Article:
Finding a peak in data

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#1
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Here is a graph of 37 data points taken once every 5 minutes. I'm trying to find the point where the slope goes negative after the peak. This is easy when you have all the data in front of you like this, but I need to stop a process the sample after the peak is detected.

I'm doing this all on a tiny 24, so I don't have room for log functions. I am keeping an average value and I'm comparing the slope of the current data to the slope of the average, and that seems to be good, but when I change sensors, the Y-scale changes, and that messes up my assumptions, so I have to be unit-less in my calculations.

I guess I have some ram that I could keep some data other than the average to work with.

Anybody have some good ideas?

official AVR Consultant
www.veruslogic.com

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Based upon your verbal description, I would stop the process at sample 4. I think you need to describe your algorithm better ... at least for my tiny brain.

Cheers,

Ross

Ross McKenzie ValuSoft Melbourne Australia

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If you keep a track of your current highest value, then if there is a downturn, then you've got the trigger. You could also average the delta, then trigger if you get a negative delta of sufficent magnitude.

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Do you want to find one point, or nine (more or less), in the data you've shown? What constitutes a local maximum?

Chuck Baird

"I wish I were dumber so I could be more certain about my opinions. It looks fun." -- Scott Adams

http://www.cbaird.org

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Quote:
Based upon your verbal description, I would stop the process at sample 4. I think you need to describe your algorithm better ... at least for my tiny brain.

That's what I'm grappling with. The bump seems so obvious, but you caught on to my issue as there are several valleys after peaks.

I want to find one point. The point around sample 32 is what I'm after.

I was just considering an array of the last 10 samples. This would get rid of the anomaly at the beginning.

official AVR Consultant
www.veruslogic.com

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OK, so you are actually looking for a downturn after a prolonged period of increases. Probably achievable with a logical flag, a variable to define minimum increase/decrease step sizes (crude noise filter) and a counter.

Cheers,

Ross

Ross McKenzie ValuSoft Melbourne Australia

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Is it not simply:

if (SampleNplus1 < SampleN) {
 // downturn
}

or if you want to ignore the small ripples (which each involve a small downturn) then:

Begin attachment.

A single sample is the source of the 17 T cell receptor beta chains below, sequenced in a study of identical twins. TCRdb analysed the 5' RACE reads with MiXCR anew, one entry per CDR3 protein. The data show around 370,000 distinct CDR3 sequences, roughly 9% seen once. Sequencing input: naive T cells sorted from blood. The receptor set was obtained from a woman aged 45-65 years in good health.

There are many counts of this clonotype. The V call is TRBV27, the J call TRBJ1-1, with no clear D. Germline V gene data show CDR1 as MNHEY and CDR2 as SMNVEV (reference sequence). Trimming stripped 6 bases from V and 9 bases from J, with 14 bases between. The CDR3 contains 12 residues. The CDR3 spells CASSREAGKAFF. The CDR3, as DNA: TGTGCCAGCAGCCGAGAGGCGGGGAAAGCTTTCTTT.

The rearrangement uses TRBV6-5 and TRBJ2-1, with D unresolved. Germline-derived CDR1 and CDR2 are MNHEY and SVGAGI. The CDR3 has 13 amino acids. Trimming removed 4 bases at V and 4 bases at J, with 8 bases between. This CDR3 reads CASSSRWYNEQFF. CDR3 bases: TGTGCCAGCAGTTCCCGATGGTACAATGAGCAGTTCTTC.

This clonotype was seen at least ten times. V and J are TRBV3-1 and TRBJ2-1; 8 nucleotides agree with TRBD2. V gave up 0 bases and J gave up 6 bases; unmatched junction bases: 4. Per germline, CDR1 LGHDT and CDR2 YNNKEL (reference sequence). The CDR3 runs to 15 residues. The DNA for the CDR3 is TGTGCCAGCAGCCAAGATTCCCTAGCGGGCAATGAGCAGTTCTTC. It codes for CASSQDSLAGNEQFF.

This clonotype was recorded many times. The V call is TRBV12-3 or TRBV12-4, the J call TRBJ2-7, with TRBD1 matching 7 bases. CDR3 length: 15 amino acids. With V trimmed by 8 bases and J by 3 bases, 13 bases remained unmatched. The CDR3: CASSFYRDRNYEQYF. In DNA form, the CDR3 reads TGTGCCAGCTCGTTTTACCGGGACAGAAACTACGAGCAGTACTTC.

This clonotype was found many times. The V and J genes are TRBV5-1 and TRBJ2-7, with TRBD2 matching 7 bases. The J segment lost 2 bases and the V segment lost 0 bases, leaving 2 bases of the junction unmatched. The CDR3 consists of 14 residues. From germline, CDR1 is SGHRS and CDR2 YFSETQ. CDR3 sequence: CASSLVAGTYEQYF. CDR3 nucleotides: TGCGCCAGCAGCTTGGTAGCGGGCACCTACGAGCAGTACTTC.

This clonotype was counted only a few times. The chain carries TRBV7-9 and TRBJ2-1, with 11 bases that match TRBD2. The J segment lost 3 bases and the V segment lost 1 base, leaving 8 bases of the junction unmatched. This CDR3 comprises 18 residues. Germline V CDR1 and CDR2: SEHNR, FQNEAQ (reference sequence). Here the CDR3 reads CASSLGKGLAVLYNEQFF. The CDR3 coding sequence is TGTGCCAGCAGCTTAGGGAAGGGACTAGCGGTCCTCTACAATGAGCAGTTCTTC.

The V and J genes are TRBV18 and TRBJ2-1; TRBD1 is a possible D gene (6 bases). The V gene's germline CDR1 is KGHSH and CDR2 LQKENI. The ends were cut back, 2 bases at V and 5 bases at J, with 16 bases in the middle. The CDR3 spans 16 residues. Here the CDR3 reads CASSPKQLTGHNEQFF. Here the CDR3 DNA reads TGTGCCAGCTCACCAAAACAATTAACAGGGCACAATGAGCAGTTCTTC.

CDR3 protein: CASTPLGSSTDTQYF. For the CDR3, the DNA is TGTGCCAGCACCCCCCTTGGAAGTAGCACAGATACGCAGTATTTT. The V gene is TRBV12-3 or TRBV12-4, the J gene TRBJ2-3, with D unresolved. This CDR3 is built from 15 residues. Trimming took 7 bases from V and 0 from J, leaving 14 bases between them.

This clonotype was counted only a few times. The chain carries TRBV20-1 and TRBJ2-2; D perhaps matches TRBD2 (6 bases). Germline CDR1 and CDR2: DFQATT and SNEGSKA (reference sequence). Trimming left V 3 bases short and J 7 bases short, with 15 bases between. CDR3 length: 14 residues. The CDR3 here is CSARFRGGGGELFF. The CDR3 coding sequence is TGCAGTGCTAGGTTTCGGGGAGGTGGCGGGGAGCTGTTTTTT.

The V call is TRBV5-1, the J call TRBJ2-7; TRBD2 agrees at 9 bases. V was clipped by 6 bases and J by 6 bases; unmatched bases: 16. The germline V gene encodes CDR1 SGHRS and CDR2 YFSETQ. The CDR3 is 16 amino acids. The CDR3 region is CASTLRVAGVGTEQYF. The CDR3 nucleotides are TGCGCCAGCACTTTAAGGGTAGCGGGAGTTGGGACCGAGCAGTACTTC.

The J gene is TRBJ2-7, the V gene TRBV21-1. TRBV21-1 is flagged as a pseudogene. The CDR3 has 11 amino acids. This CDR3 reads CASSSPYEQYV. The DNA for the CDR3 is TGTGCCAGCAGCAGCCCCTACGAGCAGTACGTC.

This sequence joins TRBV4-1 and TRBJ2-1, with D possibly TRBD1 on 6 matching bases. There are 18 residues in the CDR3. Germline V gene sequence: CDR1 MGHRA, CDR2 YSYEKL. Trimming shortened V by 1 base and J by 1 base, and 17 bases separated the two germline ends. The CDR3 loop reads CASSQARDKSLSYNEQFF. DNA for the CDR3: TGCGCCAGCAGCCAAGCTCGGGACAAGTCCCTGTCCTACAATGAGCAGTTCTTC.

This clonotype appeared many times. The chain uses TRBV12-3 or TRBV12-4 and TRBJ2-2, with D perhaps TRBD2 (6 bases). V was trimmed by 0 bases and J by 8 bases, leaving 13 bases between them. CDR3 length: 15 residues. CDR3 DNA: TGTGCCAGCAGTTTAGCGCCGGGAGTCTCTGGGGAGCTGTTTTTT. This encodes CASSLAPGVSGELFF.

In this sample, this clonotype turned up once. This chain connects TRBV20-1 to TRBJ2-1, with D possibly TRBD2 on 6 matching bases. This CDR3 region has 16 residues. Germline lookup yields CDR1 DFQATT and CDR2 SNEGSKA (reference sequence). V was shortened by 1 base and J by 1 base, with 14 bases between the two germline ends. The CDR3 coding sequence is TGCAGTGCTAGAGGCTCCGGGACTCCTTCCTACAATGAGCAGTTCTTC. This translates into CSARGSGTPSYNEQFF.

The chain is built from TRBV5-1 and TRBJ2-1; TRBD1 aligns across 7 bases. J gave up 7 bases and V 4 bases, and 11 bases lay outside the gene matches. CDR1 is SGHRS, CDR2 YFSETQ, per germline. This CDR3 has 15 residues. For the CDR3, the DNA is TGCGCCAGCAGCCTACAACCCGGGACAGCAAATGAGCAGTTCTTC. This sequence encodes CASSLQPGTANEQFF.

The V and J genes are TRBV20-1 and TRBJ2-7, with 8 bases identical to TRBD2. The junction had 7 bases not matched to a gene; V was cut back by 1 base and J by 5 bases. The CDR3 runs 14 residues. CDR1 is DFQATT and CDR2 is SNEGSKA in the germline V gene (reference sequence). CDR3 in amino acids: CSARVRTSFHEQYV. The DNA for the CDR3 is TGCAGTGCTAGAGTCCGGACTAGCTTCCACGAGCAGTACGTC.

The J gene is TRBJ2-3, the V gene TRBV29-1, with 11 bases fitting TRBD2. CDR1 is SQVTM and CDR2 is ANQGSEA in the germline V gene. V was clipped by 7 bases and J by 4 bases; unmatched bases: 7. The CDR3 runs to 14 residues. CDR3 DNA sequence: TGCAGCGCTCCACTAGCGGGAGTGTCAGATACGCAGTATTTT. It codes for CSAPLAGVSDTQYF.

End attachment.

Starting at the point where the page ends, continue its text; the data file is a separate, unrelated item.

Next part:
if ((SampleN - SampleNplus1) > big_number) {

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Is there always a plateau before the peak of interest?

Is the peak of interest always significantly (X%) greater than the plateau?

If so you could also watch for the plateau, then watch for the peak to follow, then watch for the fall or change in slope, (+ to -).

JC

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You keep 2 averages... one over maybe 16 samples and one over maybe 4 samples. Trigger when fast avg this pass < fast avg last pass and fast avg > slow avg + size of hump.

Imagecraft compiler user

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I'm not sure you've fully thought it through (nor have I).....but if you only have points 0-10 (since as you say they are coming in point-by point, preventing a post analysis) then you MUST say SOMETHING is currently the peak value. So why not just track the all-time peak as they come in point-by point??

At some time you may want to auto reset the all-time peak, but you will need some logic/rules to decide when to do this.

Now, if you were trying to PREDICT the peak as data came in point-by-point, you'd really have something to chew on--looking at slopes, valleys, etc. You could perform a multitude of calculations, just like the stock market pros do.

When in the dark remember-the future looks brighter than ever.   I look forward to being able to predict the future!

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avrcandies wrote:
I'm not sure you've fully thought it through (nor have I)... So why not just track the all-time peak as they come in point-by point?
Because at sample 4 in the example you would declare the peak passed and terminate the process too early.

If there is going to be some relatively minor ups/downs in the parameter being monitored, you must allow for this so that the control does not become too sensitive.

Cheers,

Ross

Ross McKenzie ValuSoft Melbourne Australia

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Quote:
stock market pros

Another all time great Misnomer .

JC

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DocJC wrote:
Quote:
stock market pros

Another all time great Misnomer .

JC

Maybe not. Here in Ozland, a "pro" is also slang for a woman of the night ... or someone who would sell anything, even themselves, for money.

Ross McKenzie ValuSoft Melbourne Australia

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As already stated you can't simply look for a dip in your value. First you have to characterize what constitutes a peak. Only then can you trigger based on a fall. Alternatively you if you can characterize the falling slope, you can trigger once you have two or more samples that indicate the desired negative slope. The more samples you use, the less likely you are to get a false trigger.

Writing code is like having sex.... make one little mistake, and you're supporting it for life.

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Give me the data set. I'll run the posted fast and slow avg algo above on it. It will trigger whenever I want it to.

Imagecraft compiler user

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When I write code that triggers (or anything else) when I want it to, I don't need no stinkin' data.

Chuck Baird

"I wish I were dumber so I could be more certain about my opinions. It looks fun." -- Scott Adams

http://www.cbaird.org

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-

Stealing Proteus doesn't make you an engineer.

Last Edited: Thu. May 7, 2009 - 04:46 PM